F5 study reveals security concerns over DDoS are falling, despite the number of attacks being on the rise
The dangers posed by DDoS attacks are often going ignored in many businesses, a new survey has claimed.
A study by security firm F5 Networks has suggested that there is an element of complacency about DDoS attacks creeping into the thinking of senior management, as the threats have dropped out of the top three security concerns despite several industry studies showing that the attacks are on the rise.
Instead, senior management now appears more concerned about application data breaches, network attacks and malware, the survey, undertaken at the recent Infosecurity Europe 2015 show in London, posited.
Despite this fall, the study did still find that 60 percent of respondents are worried about DDoS attacks targeting their organisation. And 39 percent of respondents said it is likely that their organisation has already been targeted.
Firewalls are the first line of defence it seems, as almost 40 percent of the organisations questioned said they are using a firewall to protect against DDoS attacks, with web application firewalls preferred by 26 percent of respondents. But investment in specific DDoS protection, either on or off premise, scored much lower, which is a worrying development.
And highlighting the fact that the overall security landscape has become more fraught nowadays, three quarters (76 percent) of respondents admitted that maintaining consistent security and availability policies have become harder in the last three years with the advent of the cloud, BYOD and other technology changes.
Meanwhile the survey also threw up some other data. For example, more than a quarter (27 percent) of respondents are looking to reap the benefits of SDN in the near future in their data centre, although 20 percent believe that SDN environments are more vulnerable to attacks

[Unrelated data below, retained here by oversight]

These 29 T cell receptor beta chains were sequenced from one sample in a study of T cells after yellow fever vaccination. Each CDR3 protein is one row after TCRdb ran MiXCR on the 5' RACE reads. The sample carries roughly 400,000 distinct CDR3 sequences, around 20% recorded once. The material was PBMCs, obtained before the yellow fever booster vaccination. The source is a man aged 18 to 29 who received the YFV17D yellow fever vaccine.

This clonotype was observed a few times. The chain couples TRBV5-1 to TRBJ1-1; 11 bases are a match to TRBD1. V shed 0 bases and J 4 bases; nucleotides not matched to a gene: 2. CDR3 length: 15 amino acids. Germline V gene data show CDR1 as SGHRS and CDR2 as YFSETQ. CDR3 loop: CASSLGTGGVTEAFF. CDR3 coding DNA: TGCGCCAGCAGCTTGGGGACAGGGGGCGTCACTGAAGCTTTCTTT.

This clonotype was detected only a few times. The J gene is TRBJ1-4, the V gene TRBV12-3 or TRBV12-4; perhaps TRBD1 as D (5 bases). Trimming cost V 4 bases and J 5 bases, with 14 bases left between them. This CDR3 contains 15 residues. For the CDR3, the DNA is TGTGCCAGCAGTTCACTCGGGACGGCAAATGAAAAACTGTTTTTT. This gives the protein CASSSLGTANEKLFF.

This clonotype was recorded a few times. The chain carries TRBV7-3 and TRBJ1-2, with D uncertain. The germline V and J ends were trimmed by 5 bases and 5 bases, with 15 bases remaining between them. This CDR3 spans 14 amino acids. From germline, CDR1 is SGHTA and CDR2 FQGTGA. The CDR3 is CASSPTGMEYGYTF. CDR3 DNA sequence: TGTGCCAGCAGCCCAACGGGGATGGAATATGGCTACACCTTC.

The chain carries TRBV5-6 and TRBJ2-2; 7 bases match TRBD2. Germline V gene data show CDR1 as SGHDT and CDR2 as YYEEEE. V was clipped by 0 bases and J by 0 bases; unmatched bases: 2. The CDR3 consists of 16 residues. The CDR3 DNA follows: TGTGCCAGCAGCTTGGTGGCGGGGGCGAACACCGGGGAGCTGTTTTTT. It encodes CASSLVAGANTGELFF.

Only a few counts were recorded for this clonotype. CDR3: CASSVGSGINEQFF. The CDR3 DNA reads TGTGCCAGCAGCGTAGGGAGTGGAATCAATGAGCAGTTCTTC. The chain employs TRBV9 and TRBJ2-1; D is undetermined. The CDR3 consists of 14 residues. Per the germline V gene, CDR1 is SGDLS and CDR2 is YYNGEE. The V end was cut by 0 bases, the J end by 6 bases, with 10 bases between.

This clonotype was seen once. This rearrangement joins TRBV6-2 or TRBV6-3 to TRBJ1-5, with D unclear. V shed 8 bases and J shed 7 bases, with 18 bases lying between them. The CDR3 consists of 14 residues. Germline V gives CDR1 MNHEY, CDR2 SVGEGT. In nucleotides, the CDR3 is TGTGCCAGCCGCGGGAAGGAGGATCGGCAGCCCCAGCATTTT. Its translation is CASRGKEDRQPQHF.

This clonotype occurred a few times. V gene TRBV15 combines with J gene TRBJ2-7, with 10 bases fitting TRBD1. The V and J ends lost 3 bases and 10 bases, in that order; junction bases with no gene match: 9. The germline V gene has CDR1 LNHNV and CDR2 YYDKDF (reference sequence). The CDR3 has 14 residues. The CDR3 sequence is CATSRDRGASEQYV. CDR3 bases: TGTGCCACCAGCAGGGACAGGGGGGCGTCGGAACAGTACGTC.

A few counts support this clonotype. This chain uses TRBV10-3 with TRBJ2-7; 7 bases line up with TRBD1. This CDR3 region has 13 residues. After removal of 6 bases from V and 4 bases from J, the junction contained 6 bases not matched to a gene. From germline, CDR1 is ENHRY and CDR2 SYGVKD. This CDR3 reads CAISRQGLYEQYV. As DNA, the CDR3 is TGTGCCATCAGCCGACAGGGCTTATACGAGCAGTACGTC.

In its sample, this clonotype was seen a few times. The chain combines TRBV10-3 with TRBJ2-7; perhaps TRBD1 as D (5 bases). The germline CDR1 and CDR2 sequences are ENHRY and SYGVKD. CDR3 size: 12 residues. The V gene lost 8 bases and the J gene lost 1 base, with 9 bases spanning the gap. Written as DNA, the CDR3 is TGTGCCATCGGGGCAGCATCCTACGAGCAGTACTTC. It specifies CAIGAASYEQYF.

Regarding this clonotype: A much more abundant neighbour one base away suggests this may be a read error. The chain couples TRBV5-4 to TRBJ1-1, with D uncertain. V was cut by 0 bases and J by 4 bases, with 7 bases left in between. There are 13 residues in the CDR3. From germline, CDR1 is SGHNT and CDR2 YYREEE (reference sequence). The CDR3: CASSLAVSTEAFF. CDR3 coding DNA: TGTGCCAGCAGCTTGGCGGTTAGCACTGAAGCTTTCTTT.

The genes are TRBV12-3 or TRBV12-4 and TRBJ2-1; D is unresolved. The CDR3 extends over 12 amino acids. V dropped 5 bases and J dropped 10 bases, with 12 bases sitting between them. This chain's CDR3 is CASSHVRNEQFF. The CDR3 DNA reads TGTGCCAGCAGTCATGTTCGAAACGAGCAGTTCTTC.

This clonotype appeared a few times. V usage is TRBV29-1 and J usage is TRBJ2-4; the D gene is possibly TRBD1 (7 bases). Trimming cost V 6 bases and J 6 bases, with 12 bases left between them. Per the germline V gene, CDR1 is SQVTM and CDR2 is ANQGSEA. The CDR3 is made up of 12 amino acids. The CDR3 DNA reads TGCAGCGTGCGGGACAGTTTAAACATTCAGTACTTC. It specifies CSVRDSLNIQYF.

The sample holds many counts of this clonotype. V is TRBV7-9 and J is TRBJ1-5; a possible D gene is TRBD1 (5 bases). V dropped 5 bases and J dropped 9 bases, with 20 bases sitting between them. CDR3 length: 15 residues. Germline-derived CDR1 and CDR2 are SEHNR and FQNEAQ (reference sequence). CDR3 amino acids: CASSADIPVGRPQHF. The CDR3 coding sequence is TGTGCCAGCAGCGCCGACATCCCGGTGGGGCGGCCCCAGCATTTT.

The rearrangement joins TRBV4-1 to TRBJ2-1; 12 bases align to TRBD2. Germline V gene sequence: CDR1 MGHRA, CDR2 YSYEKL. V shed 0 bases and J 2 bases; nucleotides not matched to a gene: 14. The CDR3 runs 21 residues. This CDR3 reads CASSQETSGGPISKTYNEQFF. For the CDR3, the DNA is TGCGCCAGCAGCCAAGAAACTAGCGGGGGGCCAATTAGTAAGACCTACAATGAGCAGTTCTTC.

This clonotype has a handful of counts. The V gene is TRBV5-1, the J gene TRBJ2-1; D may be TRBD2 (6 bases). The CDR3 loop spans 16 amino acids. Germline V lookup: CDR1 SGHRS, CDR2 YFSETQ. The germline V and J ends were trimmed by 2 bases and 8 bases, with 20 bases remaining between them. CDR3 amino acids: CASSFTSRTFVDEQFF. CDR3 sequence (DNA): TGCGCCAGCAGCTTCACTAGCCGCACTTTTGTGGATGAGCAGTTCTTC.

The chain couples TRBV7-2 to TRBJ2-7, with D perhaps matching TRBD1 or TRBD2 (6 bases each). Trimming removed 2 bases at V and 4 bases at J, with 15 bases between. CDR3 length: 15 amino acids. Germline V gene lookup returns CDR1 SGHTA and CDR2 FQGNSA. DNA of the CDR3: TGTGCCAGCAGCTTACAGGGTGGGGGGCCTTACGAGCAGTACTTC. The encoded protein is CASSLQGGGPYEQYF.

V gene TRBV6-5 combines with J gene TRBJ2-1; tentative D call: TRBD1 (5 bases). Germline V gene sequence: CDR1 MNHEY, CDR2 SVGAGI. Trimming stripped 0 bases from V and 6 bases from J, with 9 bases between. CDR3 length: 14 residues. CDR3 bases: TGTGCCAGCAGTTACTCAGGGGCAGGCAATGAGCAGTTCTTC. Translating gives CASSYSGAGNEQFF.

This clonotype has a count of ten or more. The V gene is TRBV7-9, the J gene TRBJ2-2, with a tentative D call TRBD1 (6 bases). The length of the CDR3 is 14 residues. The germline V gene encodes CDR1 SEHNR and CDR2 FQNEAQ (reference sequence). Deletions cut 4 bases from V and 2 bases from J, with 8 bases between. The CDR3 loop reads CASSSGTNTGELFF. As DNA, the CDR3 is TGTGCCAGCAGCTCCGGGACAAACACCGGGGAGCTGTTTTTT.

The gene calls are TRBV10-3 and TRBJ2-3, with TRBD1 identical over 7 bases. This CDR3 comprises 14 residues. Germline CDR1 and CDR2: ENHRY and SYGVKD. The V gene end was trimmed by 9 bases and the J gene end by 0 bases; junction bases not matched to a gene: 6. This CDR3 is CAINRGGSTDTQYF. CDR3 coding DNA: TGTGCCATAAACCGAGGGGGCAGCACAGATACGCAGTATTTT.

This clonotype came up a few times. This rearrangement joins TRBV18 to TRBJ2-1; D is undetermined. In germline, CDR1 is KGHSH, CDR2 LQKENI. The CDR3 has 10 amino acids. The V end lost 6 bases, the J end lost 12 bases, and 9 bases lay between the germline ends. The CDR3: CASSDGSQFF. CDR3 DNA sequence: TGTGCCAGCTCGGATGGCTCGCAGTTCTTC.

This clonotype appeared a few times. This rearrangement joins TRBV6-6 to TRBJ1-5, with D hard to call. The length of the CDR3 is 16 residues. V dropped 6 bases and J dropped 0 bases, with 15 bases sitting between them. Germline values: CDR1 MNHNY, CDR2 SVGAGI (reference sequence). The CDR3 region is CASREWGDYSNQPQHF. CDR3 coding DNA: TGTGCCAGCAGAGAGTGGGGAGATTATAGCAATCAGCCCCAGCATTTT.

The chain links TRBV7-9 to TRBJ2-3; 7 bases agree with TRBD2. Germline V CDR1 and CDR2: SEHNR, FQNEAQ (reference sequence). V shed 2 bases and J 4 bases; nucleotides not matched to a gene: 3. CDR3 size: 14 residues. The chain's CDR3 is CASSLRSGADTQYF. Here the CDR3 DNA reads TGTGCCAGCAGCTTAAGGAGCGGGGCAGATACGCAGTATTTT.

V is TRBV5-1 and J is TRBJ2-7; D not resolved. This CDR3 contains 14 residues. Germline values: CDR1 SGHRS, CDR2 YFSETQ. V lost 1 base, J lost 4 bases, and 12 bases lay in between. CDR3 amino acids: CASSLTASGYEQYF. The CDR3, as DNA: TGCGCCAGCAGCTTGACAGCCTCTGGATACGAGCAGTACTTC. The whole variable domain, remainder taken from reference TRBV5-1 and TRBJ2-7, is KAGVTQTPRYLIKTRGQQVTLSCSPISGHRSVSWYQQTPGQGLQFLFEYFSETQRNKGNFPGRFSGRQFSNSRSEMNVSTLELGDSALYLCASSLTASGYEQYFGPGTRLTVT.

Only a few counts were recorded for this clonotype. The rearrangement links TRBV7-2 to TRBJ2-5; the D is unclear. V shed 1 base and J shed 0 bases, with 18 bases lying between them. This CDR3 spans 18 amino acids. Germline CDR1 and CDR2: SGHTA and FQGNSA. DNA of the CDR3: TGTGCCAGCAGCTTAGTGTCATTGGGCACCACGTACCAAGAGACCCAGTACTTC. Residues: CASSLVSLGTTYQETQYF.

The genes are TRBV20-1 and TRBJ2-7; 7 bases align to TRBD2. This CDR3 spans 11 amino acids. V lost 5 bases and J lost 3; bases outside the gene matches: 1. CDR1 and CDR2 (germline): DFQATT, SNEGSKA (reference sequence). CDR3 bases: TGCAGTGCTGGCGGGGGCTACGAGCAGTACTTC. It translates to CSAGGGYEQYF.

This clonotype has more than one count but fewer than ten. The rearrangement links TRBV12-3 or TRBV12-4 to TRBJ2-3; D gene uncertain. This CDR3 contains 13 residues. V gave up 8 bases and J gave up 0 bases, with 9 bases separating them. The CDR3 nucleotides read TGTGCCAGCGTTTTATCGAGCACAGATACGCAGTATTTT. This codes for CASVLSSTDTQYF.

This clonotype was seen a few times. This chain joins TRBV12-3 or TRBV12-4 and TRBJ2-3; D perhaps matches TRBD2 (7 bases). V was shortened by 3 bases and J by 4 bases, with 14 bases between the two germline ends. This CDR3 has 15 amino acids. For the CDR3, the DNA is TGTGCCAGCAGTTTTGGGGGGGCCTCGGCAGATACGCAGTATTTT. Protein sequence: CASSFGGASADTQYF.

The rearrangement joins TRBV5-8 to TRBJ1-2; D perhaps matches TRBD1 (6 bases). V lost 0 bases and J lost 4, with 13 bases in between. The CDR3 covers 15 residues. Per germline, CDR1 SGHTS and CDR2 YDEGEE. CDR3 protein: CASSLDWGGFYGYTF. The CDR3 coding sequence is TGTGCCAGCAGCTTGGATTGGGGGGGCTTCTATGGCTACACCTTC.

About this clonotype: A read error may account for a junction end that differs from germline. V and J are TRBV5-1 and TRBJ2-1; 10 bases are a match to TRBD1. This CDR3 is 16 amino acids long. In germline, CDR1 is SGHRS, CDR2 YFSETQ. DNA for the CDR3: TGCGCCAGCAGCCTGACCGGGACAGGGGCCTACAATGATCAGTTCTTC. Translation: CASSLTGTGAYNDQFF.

It also examined industry issues around the Internet of Things, SDN and the Investigatory Powers Bill, which will eventually see the security services getting even more surveillance powers in what many are calling a “turbo-charged snoopers’ charter”.
Fifty two percent of the security community is concerned about the Investigatory Powers Bill, with 32 percent citing worries around the government having more ‘big brother’ style powers.
Respondents (26 percent) were also concerned about data loss with the Internet of Things, and only 3 percent of respondents have no concerns around the Internet of Things.
“The results from the Infosecurity survey are concerning on a number of levels,” Gary Newe, F5 technical director. “I’m very surprised to see that DDoS attacks are no longer a top three concern for businesses, as attacks are still coming thick and fast with an ever increasing level of sophistication. Businesses must continue to invest in protecting themselves against attacks of this kind.”
“In terms of the broader industry points, it’s not altogether surprising that the security community is concerned about the Internet of Things and the Investigatory Powers Bill,” he added.“There is still a great deal of uncertainty in these areas and it will be crucial for the government and business community, including their security teams, to engage in the debates about the rollout of both.”
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